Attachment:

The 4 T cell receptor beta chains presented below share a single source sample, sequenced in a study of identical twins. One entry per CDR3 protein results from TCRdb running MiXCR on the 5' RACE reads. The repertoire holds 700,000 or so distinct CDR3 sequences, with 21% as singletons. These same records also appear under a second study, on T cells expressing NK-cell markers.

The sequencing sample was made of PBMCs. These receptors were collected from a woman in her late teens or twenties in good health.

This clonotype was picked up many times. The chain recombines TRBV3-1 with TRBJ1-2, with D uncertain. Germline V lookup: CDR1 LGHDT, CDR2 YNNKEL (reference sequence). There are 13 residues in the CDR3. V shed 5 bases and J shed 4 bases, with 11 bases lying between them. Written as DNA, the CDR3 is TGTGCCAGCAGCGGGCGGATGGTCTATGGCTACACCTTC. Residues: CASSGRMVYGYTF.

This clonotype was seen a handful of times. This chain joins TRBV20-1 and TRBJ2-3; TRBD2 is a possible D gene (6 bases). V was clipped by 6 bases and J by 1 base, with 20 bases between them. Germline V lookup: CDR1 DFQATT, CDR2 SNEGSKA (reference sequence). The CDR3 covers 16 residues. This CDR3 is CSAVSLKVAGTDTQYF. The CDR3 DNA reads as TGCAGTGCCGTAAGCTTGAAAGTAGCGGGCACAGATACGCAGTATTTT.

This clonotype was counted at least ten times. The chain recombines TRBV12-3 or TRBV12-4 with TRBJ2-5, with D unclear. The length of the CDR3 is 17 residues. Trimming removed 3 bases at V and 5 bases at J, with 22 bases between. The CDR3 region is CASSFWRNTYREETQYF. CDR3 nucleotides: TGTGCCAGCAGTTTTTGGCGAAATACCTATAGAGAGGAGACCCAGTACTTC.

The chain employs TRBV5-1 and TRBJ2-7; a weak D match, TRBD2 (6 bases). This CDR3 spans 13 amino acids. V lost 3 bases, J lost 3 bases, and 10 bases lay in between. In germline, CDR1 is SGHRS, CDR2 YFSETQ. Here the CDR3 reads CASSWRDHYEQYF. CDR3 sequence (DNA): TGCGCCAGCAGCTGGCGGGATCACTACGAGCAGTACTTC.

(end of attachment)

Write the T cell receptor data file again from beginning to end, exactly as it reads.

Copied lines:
The 4 T cell receptor beta chains presented below share a single source sample, sequenced in a study of identical twins. One entry per CDR3 protein results from TCRdb running MiXCR on the 5' RACE reads. The repertoire holds 700,000 or so distinct CDR3 sequences, with 21% as singletons. These same records also appear under a second study, on T cells expressing NK-cell markers.

The sequencing sample was made of PBMCs. These receptors were collected from a woman in her late teens or twenties in good health.

This clonotype was picked up many times. The chain recombines TRBV3-1 with TRBJ1-2, with D uncertain. Germline V lookup: CDR1 LGHDT, CDR2 YNNKEL (reference sequence). There are 13 residues in the CDR3. V shed 5 bases and J shed 4 bases, with 11 bases lying between them. Written as DNA, the CDR3 is TGTGCCAGCAGCGGGCGGATGGTCTATGGCTACACCTTC. Residues: CASSGRMVYGYTF.

This clonotype was seen a handful of times. This chain joins TRBV20-1 and TRBJ2-3; TRBD2 is a possible D gene (6 bases). V was clipped by 6 bases and J by 1 base, with 20 bases between them. Germline V lookup: CDR1 DFQATT, CDR2 SNEGSKA (reference sequence). The CDR3 covers 16 residues. This CDR3 is CSAVSLKVAGTDTQYF. The CDR3 DNA reads as TGCAGTGCCGTAAGCTTGAAAGTAGCGGGCACAGATACGCAGTATTTT.

This clonotype was counted at least ten times. The chain recombines TRBV12-3 or TRBV12-4 with TRBJ2-5, with D unclear. The length of the CDR3 is 17 residues. Trimming removed 3 bases at V and 5 bases at J, with 22 bases between. The CDR3 region is CASSFWRNTYREETQYF. CDR3 nucleotides: TGTGCCAGCAGTTTTTGGCGAAATACCTATAGAGAGGAGACCCAGTACTTC.

The chain employs TRBV5-1 and TRBJ2-7; a weak D match, TRBD2 (6 bases). This CDR3 spans 13 amino acids. V lost 3 bases, J lost 3 bases, and 10 bases lay in between. In germline, CDR1 is SGHRS, CDR2 YFSETQ. Here the CDR3 reads CASSWRDHYEQYF. CDR3 sequence (DNA): TGCGCCAGCAGCTGGCGGGATCACTACGAGCAGTACTTC.